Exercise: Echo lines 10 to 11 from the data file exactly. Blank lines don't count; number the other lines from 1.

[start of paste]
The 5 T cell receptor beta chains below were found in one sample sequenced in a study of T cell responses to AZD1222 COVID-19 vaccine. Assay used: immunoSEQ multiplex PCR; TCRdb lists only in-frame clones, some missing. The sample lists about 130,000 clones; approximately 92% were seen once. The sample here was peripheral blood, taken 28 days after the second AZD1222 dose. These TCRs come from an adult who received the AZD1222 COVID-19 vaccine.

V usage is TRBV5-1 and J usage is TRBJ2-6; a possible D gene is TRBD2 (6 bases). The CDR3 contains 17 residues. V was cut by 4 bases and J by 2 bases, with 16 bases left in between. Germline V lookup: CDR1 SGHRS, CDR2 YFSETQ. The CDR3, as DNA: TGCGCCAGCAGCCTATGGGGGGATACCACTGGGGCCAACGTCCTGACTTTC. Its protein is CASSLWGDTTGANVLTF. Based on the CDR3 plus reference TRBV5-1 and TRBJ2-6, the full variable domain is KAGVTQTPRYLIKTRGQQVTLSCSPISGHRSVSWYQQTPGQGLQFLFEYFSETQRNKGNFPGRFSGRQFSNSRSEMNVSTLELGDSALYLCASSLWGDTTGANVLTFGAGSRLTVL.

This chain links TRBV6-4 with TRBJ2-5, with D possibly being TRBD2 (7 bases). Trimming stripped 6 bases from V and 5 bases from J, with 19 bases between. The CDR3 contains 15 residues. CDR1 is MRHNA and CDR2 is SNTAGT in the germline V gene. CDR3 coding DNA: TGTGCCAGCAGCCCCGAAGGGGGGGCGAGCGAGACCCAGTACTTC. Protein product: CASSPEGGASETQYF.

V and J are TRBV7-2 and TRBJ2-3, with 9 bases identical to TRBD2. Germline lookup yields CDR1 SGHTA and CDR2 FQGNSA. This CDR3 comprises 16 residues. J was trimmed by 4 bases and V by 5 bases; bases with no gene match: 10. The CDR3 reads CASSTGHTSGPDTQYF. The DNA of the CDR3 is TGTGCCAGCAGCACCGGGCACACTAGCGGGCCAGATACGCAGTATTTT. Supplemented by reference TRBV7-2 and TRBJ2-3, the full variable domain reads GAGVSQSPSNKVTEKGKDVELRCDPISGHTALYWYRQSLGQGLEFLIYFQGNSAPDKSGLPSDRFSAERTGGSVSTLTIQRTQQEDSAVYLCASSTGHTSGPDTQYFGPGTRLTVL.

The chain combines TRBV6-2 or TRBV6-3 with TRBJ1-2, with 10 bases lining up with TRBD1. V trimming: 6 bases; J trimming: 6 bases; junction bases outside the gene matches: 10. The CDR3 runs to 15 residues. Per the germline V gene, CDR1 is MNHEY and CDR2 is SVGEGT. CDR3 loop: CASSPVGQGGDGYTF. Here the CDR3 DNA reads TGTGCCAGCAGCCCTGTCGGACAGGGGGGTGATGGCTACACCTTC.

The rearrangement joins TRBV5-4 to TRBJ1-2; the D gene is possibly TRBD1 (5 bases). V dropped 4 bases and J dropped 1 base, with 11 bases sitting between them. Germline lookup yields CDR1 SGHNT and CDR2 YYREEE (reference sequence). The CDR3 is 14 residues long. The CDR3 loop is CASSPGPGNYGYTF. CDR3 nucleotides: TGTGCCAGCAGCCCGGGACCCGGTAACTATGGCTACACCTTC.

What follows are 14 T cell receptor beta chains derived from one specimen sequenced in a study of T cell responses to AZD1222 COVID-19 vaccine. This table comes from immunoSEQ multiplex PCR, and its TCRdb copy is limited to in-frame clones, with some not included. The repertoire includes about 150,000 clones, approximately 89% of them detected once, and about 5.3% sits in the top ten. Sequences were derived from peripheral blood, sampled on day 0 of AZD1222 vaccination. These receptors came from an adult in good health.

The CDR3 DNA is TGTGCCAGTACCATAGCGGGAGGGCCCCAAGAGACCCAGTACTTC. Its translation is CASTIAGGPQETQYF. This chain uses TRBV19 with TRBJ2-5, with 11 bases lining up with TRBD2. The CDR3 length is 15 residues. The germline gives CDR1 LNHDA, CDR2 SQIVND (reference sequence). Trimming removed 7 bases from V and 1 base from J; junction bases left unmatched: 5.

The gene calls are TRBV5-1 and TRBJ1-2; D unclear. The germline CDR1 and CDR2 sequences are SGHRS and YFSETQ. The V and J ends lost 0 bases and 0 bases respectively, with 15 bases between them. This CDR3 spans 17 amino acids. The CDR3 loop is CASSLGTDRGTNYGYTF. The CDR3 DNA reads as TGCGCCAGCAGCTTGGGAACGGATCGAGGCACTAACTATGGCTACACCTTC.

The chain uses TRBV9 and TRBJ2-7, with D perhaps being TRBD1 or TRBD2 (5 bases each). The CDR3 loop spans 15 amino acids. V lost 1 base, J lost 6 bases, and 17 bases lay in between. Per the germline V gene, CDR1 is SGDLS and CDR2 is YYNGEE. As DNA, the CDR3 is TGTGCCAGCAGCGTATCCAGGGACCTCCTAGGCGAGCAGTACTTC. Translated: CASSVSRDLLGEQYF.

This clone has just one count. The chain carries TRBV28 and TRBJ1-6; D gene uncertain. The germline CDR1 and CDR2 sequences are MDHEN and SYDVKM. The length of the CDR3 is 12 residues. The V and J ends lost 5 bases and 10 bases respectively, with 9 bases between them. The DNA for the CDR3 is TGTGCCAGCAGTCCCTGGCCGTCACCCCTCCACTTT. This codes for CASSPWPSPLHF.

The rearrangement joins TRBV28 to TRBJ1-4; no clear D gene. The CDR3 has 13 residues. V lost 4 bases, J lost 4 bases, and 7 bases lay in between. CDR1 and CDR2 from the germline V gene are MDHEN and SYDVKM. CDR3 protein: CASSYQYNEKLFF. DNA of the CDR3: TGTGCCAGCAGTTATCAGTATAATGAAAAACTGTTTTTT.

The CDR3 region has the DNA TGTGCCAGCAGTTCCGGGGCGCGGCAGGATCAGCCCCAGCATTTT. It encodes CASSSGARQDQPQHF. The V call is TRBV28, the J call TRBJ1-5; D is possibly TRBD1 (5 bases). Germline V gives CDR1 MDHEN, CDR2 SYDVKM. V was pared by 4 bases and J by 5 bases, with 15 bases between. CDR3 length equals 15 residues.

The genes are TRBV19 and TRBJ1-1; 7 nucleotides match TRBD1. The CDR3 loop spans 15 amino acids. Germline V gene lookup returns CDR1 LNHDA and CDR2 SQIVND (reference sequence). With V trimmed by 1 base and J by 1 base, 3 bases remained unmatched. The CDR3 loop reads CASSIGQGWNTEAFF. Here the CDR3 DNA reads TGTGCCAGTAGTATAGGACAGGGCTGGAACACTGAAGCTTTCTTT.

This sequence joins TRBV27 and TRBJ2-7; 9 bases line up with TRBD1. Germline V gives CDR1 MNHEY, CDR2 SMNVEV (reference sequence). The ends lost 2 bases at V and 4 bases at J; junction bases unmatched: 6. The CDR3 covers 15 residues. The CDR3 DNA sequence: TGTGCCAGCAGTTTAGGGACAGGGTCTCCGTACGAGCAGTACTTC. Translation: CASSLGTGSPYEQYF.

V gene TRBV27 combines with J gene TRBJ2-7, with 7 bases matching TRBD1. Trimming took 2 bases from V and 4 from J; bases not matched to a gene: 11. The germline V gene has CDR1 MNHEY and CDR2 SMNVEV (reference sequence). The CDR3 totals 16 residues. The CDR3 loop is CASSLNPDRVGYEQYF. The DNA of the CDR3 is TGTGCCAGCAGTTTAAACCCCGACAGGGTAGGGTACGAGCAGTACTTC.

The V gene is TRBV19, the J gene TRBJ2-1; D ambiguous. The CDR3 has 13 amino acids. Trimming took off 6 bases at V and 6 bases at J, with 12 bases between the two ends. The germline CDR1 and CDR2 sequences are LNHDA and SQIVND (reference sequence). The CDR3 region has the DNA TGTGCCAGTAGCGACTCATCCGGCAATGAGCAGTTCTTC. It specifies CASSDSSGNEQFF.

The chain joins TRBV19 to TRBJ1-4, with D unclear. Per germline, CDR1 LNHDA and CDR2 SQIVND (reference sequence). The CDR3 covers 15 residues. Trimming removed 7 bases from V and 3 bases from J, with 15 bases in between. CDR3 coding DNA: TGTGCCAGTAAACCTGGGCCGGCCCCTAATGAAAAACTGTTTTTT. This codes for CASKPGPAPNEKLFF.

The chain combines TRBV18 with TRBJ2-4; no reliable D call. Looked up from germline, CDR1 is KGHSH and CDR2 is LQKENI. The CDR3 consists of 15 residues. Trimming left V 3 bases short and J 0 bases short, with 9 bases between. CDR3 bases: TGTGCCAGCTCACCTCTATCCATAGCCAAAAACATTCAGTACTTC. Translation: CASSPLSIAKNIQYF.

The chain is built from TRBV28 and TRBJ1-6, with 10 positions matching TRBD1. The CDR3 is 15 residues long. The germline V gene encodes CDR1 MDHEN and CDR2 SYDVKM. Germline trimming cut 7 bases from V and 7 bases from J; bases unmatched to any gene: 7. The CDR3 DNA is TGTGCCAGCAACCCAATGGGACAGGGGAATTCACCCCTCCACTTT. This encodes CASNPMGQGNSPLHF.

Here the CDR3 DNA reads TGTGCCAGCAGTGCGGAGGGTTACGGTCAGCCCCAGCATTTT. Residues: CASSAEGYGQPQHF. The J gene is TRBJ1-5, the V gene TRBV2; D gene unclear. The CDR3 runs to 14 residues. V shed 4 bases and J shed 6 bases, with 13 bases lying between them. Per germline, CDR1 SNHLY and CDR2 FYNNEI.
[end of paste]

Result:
The chain uses TRBV9 and TRBJ2-7, with D perhaps being TRBD1 or TRBD2 (5 bases each). The CDR3 loop spans 15 amino acids. V lost 1 base, J lost 6 bases, and 17 bases lay in between. Per the germline V gene, CDR1 is SGDLS and CDR2 is YYNGEE. As DNA, the CDR3 is TGTGCCAGCAGCGTATCCAGGGACCTCCTAGGCGAGCAGTACTTC. Translated: CASSVSRDLLGEQYF.

This clone has just one count. The chain carries TRBV28 and TRBJ1-6; D gene uncertain. The germline CDR1 and CDR2 sequences are MDHEN and SYDVKM. The length of the CDR3 is 12 residues. The V and J ends lost 5 bases and 10 bases respectively, with 9 bases between them. The DNA for the CDR3 is TGTGCCAGCAGTCCCTGGCCGTCACCCCTCCACTTT. This codes for CASSPWPSPLHF.